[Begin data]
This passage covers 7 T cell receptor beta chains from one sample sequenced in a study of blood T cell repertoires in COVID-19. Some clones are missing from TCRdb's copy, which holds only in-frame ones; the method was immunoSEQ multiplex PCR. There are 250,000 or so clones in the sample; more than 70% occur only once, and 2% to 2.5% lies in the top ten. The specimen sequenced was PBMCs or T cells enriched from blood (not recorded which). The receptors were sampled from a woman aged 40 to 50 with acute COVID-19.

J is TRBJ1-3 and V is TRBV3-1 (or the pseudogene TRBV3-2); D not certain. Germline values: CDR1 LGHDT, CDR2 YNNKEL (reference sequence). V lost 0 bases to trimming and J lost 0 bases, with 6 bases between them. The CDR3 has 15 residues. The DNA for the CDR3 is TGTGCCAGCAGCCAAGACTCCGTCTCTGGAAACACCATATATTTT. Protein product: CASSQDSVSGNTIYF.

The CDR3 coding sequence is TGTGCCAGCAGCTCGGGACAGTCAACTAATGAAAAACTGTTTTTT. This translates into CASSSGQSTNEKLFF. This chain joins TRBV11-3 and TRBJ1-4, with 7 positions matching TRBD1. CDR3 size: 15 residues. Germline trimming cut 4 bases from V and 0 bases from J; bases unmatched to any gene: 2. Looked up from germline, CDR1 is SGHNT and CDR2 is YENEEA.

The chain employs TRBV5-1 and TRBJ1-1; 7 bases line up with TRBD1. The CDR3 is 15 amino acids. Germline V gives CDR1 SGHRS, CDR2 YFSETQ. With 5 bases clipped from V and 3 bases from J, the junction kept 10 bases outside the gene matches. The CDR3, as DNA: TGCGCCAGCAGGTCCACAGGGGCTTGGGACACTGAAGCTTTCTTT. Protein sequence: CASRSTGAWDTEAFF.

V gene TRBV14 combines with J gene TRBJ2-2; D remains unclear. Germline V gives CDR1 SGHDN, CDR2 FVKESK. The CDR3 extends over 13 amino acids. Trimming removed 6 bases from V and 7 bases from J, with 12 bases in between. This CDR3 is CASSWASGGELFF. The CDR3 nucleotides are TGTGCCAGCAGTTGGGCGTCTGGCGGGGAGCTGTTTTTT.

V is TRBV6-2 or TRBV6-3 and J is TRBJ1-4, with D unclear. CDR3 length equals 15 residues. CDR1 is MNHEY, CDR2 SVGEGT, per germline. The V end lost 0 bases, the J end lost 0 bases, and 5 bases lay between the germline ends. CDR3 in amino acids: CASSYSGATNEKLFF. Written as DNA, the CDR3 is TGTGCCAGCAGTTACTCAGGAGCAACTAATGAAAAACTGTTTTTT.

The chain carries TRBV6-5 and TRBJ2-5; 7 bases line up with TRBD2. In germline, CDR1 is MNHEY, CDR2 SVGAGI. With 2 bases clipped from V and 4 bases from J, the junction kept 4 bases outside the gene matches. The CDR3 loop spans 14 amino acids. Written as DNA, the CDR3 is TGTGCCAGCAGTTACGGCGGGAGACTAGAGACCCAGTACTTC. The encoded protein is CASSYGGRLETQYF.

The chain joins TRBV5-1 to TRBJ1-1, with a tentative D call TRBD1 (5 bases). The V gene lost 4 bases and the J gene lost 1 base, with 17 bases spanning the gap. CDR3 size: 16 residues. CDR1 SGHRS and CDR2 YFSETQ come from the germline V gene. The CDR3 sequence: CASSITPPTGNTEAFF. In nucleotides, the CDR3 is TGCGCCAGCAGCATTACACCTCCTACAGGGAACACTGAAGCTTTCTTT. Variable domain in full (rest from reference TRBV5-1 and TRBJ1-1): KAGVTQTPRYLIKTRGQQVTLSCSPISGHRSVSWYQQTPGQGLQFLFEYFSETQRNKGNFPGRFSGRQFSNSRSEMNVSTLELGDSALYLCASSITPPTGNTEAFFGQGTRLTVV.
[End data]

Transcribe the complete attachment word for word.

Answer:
This passage covers 7 T cell receptor beta chains from one sample sequenced in a study of blood T cell repertoires in COVID-19. Some clones are missing from TCRdb's copy, which holds only in-frame ones; the method was immunoSEQ multiplex PCR. There are 250,000 or so clones in the sample; more than 70% occur only once, and 2% to 2.5% lies in the top ten. The specimen sequenced was PBMCs or T cells enriched from blood (not recorded which). The receptors were sampled from a woman aged 40 to 50 with acute COVID-19.

J is TRBJ1-3 and V is TRBV3-1 (or the pseudogene TRBV3-2); D not certain. Germline values: CDR1 LGHDT, CDR2 YNNKEL (reference sequence). V lost 0 bases to trimming and J lost 0 bases, with 6 bases between them. The CDR3 has 15 residues. The DNA for the CDR3 is TGTGCCAGCAGCCAAGACTCCGTCTCTGGAAACACCATATATTTT. Protein product: CASSQDSVSGNTIYF.

The CDR3 coding sequence is TGTGCCAGCAGCTCGGGACAGTCAACTAATGAAAAACTGTTTTTT. This translates into CASSSGQSTNEKLFF. This chain joins TRBV11-3 and TRBJ1-4, with 7 positions matching TRBD1. CDR3 size: 15 residues. Germline trimming cut 4 bases from V and 0 bases from J; bases unmatched to any gene: 2. Looked up from germline, CDR1 is SGHNT and CDR2 is YENEEA.

The chain employs TRBV5-1 and TRBJ1-1; 7 bases line up with TRBD1. The CDR3 is 15 amino acids. Germline V gives CDR1 SGHRS, CDR2 YFSETQ. With 5 bases clipped from V and 3 bases from J, the junction kept 10 bases outside the gene matches. The CDR3, as DNA: TGCGCCAGCAGGTCCACAGGGGCTTGGGACACTGAAGCTTTCTTT. Protein sequence: CASRSTGAWDTEAFF.

V gene TRBV14 combines with J gene TRBJ2-2; D remains unclear. Germline V gives CDR1 SGHDN, CDR2 FVKESK. The CDR3 extends over 13 amino acids. Trimming removed 6 bases from V and 7 bases from J, with 12 bases in between. This CDR3 is CASSWASGGELFF. The CDR3 nucleotides are TGTGCCAGCAGTTGGGCGTCTGGCGGGGAGCTGTTTTTT.

V is TRBV6-2 or TRBV6-3 and J is TRBJ1-4, with D unclear. CDR3 length equals 15 residues. CDR1 is MNHEY, CDR2 SVGEGT, per germline. The V end lost 0 bases, the J end lost 0 bases, and 5 bases lay between the germline ends. CDR3 in amino acids: CASSYSGATNEKLFF. Written as DNA, the CDR3 is TGTGCCAGCAGTTACTCAGGAGCAACTAATGAAAAACTGTTTTTT.

The chain carries TRBV6-5 and TRBJ2-5; 7 bases line up with TRBD2. In germline, CDR1 is MNHEY, CDR2 SVGAGI. With 2 bases clipped from V and 4 bases from J, the junction kept 4 bases outside the gene matches. The CDR3 loop spans 14 amino acids. Written as DNA, the CDR3 is TGTGCCAGCAGTTACGGCGGGAGACTAGAGACCCAGTACTTC. The encoded protein is CASSYGGRLETQYF.

The chain joins TRBV5-1 to TRBJ1-1, with a tentative D call TRBD1 (5 bases). The V gene lost 4 bases and the J gene lost 1 base, with 17 bases spanning the gap. CDR3 size: 16 residues. CDR1 SGHRS and CDR2 YFSETQ come from the germline V gene. The CDR3 sequence: CASSITPPTGNTEAFF. In nucleotides, the CDR3 is TGCGCCAGCAGCATTACACCTCCTACAGGGAACACTGAAGCTTTCTTT. Variable domain in full (rest from reference TRBV5-1 and TRBJ1-1): KAGVTQTPRYLIKTRGQQVTLSCSPISGHRSVSWYQQTPGQGLQFLFEYFSETQRNKGNFPGRFSGRQFSNSRSEMNVSTLELGDSALYLCASSITPPTGNTEAFFGQGTRLTVV.